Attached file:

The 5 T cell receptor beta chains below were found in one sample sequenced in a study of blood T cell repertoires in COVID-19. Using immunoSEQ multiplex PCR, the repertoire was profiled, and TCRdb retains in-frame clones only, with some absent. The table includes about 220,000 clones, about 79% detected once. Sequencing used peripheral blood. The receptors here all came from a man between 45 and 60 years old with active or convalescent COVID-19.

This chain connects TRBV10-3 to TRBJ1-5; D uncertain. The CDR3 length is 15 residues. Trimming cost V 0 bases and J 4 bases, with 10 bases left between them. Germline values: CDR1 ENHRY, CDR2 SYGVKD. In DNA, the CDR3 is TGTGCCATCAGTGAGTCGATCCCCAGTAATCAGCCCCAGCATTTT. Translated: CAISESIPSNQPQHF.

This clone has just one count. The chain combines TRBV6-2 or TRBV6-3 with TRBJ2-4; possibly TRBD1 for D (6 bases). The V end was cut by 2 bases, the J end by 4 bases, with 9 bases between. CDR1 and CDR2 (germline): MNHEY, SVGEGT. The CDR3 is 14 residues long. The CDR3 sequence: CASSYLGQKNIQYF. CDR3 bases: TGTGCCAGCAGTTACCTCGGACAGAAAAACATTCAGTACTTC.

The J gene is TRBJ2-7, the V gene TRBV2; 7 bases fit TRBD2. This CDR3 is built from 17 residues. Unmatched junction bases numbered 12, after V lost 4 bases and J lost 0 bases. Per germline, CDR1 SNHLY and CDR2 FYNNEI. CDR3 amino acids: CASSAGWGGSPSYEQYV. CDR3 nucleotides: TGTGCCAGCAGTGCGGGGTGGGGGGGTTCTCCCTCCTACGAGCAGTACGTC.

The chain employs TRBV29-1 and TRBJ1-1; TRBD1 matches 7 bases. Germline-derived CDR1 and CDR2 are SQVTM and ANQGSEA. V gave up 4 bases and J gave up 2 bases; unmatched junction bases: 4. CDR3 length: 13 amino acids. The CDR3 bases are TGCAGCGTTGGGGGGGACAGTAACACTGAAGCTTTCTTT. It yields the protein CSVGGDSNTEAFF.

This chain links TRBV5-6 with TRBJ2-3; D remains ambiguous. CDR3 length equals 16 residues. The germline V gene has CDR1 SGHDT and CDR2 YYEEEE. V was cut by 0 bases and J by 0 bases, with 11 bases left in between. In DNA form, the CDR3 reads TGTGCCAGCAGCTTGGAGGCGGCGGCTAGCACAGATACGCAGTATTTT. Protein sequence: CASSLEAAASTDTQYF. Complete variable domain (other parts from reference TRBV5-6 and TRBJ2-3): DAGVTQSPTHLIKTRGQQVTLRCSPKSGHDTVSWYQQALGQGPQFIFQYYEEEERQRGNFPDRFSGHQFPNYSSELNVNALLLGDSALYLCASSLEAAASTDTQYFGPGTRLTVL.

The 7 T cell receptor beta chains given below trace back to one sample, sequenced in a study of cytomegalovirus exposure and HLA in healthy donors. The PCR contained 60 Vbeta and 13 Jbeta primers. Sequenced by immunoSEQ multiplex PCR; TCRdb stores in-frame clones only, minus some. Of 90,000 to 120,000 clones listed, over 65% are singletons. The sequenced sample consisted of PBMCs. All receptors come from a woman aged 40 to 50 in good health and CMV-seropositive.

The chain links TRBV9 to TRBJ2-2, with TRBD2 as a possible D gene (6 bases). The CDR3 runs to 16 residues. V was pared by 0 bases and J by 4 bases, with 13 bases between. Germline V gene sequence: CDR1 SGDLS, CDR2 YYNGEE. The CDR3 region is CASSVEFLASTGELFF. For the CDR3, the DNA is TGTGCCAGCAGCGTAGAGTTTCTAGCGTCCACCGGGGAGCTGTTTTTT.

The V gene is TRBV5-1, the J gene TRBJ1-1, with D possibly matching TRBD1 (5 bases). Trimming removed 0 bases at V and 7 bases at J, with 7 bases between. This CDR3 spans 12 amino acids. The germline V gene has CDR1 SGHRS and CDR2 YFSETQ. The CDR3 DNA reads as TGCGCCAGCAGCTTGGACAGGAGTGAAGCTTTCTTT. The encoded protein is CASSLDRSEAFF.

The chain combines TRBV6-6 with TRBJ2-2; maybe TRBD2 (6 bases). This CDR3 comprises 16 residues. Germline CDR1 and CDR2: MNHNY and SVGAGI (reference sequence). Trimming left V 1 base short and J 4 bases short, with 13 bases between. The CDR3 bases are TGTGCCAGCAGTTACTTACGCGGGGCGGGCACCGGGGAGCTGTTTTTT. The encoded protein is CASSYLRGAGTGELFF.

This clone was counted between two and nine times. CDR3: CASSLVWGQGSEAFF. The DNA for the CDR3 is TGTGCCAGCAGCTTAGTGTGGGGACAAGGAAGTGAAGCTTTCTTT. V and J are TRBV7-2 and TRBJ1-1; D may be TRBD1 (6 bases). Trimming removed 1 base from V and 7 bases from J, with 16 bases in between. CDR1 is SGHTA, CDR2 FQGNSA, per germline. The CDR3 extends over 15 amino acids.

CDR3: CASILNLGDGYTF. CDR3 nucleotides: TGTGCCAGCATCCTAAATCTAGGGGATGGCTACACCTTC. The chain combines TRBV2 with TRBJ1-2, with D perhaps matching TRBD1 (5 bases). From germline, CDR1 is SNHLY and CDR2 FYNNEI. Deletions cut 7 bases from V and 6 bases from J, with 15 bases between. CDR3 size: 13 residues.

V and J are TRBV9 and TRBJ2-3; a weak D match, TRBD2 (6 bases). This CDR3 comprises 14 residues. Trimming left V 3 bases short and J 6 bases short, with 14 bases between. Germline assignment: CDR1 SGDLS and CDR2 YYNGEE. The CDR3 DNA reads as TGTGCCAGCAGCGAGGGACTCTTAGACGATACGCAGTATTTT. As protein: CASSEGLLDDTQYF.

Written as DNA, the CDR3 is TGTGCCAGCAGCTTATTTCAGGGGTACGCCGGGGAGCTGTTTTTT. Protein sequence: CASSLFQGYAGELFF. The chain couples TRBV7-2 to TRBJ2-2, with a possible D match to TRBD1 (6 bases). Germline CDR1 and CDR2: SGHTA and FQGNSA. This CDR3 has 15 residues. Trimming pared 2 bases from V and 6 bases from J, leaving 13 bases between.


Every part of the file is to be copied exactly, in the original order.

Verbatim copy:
The 5 T cell receptor beta chains below were found in one sample sequenced in a study of blood T cell repertoires in COVID-19. Using immunoSEQ multiplex PCR, the repertoire was profiled, and TCRdb retains in-frame clones only, with some absent. The table includes about 220,000 clones, about 79% detected once. Sequencing used peripheral blood. The receptors here all came from a man between 45 and 60 years old with active or convalescent COVID-19.

This chain connects TRBV10-3 to TRBJ1-5; D uncertain. The CDR3 length is 15 residues. Trimming cost V 0 bases and J 4 bases, with 10 bases left between them. Germline values: CDR1 ENHRY, CDR2 SYGVKD. In DNA, the CDR3 is TGTGCCATCAGTGAGTCGATCCCCAGTAATCAGCCCCAGCATTTT. Translated: CAISESIPSNQPQHF.

This clone has just one count. The chain combines TRBV6-2 or TRBV6-3 with TRBJ2-4; possibly TRBD1 for D (6 bases). The V end was cut by 2 bases, the J end by 4 bases, with 9 bases between. CDR1 and CDR2 (germline): MNHEY, SVGEGT. The CDR3 is 14 residues long. The CDR3 sequence: CASSYLGQKNIQYF. CDR3 bases: TGTGCCAGCAGTTACCTCGGACAGAAAAACATTCAGTACTTC.

The J gene is TRBJ2-7, the V gene TRBV2; 7 bases fit TRBD2. This CDR3 is built from 17 residues. Unmatched junction bases numbered 12, after V lost 4 bases and J lost 0 bases. Per germline, CDR1 SNHLY and CDR2 FYNNEI. CDR3 amino acids: CASSAGWGGSPSYEQYV. CDR3 nucleotides: TGTGCCAGCAGTGCGGGGTGGGGGGGTTCTCCCTCCTACGAGCAGTACGTC.

The chain employs TRBV29-1 and TRBJ1-1; TRBD1 matches 7 bases. Germline-derived CDR1 and CDR2 are SQVTM and ANQGSEA. V gave up 4 bases and J gave up 2 bases; unmatched junction bases: 4. CDR3 length: 13 amino acids. The CDR3 bases are TGCAGCGTTGGGGGGGACAGTAACACTGAAGCTTTCTTT. It yields the protein CSVGGDSNTEAFF.

This chain links TRBV5-6 with TRBJ2-3; D remains ambiguous. CDR3 length equals 16 residues. The germline V gene has CDR1 SGHDT and CDR2 YYEEEE. V was cut by 0 bases and J by 0 bases, with 11 bases left in between. In DNA form, the CDR3 reads TGTGCCAGCAGCTTGGAGGCGGCGGCTAGCACAGATACGCAGTATTTT. Protein sequence: CASSLEAAASTDTQYF. Complete variable domain (other parts from reference TRBV5-6 and TRBJ2-3): DAGVTQSPTHLIKTRGQQVTLRCSPKSGHDTVSWYQQALGQGPQFIFQYYEEEERQRGNFPDRFSGHQFPNYSSELNVNALLLGDSALYLCASSLEAAASTDTQYFGPGTRLTVL.

The 7 T cell receptor beta chains given below trace back to one sample, sequenced in a study of cytomegalovirus exposure and HLA in healthy donors. The PCR contained 60 Vbeta and 13 Jbeta primers. Sequenced by immunoSEQ multiplex PCR; TCRdb stores in-frame clones only, minus some. Of 90,000 to 120,000 clones listed, over 65% are singletons. The sequenced sample consisted of PBMCs. All receptors come from a woman aged 40 to 50 in good health and CMV-seropositive.

The chain links TRBV9 to TRBJ2-2, with TRBD2 as a possible D gene (6 bases). The CDR3 runs to 16 residues. V was pared by 0 bases and J by 4 bases, with 13 bases between. Germline V gene sequence: CDR1 SGDLS, CDR2 YYNGEE. The CDR3 region is CASSVEFLASTGELFF. For the CDR3, the DNA is TGTGCCAGCAGCGTAGAGTTTCTAGCGTCCACCGGGGAGCTGTTTTTT.

The V gene is TRBV5-1, the J gene TRBJ1-1, with D possibly matching TRBD1 (5 bases). Trimming removed 0 bases at V and 7 bases at J, with 7 bases between. This CDR3 spans 12 amino acids. The germline V gene has CDR1 SGHRS and CDR2 YFSETQ. The CDR3 DNA reads as TGCGCCAGCAGCTTGGACAGGAGTGAAGCTTTCTTT. The encoded protein is CASSLDRSEAFF.

The chain combines TRBV6-6 with TRBJ2-2; maybe TRBD2 (6 bases). This CDR3 comprises 16 residues. Germline CDR1 and CDR2: MNHNY and SVGAGI (reference sequence). Trimming left V 1 base short and J 4 bases short, with 13 bases between. The CDR3 bases are TGTGCCAGCAGTTACTTACGCGGGGCGGGCACCGGGGAGCTGTTTTTT. The encoded protein is CASSYLRGAGTGELFF.

This clone was counted between two and nine times. CDR3: CASSLVWGQGSEAFF. The DNA for the CDR3 is TGTGCCAGCAGCTTAGTGTGGGGACAAGGAAGTGAAGCTTTCTTT. V and J are TRBV7-2 and TRBJ1-1; D may be TRBD1 (6 bases). Trimming removed 1 base from V and 7 bases from J, with 16 bases in between. CDR1 is SGHTA, CDR2 FQGNSA, per germline. The CDR3 extends over 15 amino acids.

CDR3: CASILNLGDGYTF. CDR3 nucleotides: TGTGCCAGCATCCTAAATCTAGGGGATGGCTACACCTTC. The chain combines TRBV2 with TRBJ1-2, with D perhaps matching TRBD1 (5 bases). From germline, CDR1 is SNHLY and CDR2 FYNNEI. Deletions cut 7 bases from V and 6 bases from J, with 15 bases between. CDR3 size: 13 residues.

V and J are TRBV9 and TRBJ2-3; a weak D match, TRBD2 (6 bases). This CDR3 comprises 14 residues. Trimming left V 3 bases short and J 6 bases short, with 14 bases between. Germline assignment: CDR1 SGDLS and CDR2 YYNGEE. The CDR3 DNA reads as TGTGCCAGCAGCGAGGGACTCTTAGACGATACGCAGTATTTT. As protein: CASSEGLLDDTQYF.

Written as DNA, the CDR3 is TGTGCCAGCAGCTTATTTCAGGGGTACGCCGGGGAGCTGTTTTTT. Protein sequence: CASSLFQGYAGELFF. The chain couples TRBV7-2 to TRBJ2-2, with a possible D match to TRBD1 (6 bases). Germline CDR1 and CDR2: SGHTA and FQGNSA. This CDR3 has 15 residues. Trimming pared 2 bases from V and 6 bases from J, leaving 13 bases between.